There has been a lot of research about children’s household work. However, most of these researches in developing countries give less importance to children’s views and rely mainly on perspectives of adults when talking about what children do. It is for this reason that I decided to look at children’s unpaid household work mainly from children’s point of view.
The main purpose of the study was to explore the everyday life experiences of children who take up many responsibilities within their own families in the Sekyere South District of Ghana. It examines the role children play vis-à-vis the position they occupy in their families and the society at large. The study also examines how a lot of workload on children in households can affect their education and social life. With increasing cost of living couple with high poverty in rural areas parents (adults) try any means possible to get money and food for their families leaving much of domestic work in the hands of children.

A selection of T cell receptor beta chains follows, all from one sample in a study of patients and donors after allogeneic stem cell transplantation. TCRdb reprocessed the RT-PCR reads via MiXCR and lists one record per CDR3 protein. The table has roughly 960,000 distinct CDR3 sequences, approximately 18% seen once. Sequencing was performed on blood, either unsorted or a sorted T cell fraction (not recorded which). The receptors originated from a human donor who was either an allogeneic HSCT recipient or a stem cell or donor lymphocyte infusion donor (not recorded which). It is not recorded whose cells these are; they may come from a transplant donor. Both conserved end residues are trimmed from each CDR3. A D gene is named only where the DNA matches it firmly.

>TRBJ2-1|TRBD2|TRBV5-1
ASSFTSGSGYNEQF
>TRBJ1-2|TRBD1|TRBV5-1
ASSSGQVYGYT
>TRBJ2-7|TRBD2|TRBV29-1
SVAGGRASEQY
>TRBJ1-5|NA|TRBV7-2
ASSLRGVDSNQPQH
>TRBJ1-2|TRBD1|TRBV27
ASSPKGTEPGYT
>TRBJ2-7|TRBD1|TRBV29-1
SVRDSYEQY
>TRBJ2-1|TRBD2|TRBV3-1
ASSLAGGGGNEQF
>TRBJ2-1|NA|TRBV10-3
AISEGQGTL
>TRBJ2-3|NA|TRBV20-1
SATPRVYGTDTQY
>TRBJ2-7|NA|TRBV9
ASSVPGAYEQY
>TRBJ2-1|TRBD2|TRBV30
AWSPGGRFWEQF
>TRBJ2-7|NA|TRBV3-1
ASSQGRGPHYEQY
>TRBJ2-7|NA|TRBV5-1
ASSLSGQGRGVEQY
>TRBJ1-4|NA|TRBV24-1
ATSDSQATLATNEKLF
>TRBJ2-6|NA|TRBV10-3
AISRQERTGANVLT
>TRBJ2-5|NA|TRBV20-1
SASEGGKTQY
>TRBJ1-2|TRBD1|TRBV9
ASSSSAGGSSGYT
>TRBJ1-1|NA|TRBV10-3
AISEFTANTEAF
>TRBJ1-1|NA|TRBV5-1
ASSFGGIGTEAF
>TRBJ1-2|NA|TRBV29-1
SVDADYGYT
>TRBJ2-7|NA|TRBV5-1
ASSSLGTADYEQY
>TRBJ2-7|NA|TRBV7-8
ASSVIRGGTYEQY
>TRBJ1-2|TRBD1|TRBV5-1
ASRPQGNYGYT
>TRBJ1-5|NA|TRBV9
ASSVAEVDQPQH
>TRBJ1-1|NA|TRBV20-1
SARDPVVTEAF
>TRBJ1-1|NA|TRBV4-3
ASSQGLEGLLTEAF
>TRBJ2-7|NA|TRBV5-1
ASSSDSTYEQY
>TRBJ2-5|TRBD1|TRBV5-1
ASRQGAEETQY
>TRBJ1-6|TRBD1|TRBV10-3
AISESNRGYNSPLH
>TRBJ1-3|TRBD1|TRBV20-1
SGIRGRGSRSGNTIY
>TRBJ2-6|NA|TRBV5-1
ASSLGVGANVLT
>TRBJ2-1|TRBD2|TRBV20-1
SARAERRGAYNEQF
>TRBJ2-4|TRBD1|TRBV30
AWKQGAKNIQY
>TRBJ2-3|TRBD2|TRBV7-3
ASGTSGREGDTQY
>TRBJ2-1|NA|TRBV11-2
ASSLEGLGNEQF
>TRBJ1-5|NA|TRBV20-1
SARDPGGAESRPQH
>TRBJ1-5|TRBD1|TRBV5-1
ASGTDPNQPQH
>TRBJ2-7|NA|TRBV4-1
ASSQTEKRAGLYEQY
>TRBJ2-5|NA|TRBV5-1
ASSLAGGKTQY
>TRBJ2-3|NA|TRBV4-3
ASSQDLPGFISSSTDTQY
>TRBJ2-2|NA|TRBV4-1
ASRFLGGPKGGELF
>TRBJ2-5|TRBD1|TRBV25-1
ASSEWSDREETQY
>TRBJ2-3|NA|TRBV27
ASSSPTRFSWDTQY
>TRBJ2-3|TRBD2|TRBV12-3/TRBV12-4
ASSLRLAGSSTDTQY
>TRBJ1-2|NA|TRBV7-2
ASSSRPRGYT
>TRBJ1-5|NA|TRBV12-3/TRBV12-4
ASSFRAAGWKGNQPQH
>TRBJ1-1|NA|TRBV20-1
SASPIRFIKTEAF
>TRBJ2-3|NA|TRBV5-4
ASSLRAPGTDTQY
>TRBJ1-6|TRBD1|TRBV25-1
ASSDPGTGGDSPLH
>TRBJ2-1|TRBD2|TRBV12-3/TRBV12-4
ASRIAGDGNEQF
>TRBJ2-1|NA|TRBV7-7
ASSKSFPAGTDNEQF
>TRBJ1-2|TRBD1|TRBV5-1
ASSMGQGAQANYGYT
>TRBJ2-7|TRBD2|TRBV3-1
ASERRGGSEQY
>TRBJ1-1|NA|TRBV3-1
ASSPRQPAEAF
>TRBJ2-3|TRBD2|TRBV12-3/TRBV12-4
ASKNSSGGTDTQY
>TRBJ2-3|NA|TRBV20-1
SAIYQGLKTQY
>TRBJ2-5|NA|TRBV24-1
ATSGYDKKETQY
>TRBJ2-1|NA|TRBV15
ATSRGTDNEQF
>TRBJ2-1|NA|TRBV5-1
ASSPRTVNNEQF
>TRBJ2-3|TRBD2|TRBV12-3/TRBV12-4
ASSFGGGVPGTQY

The study made use of both children and adults as informants, though children were the main informants. The aim was to get in-depth information about the topic. As a qualitative study, it made use of qualitative methods which included participant observation, interviews and focus group discussions. As a framework the study is guided by the new sociology of childhood. In addition, some concepts and perspectives that have been employed to guide the study include responsibility, children as social actors and childhood as socially constructed children’s rights in relation to their work and gender.
The findings from the study suggest that several factors and reasons make it impossible for parents to release their children from household work. It was also realized that in spite of children’s significant contribution to family economy, many of them feel that they do not get the needed respect, support and care from their parents. The study also revealed that in relation to household work both adults and children are co-participants. They complement each other’s role. Findings from the study also indicate that many children willingly and enjoy participating household chores.
The study concludes that one, unpaid household work can be exploitative and also harm children like waged work. I argue that adults and children must be seen as depending on each other in an effort of sustaining families. Also children’s voice should be listened to with respect to what, how and when they ought to perform household chores.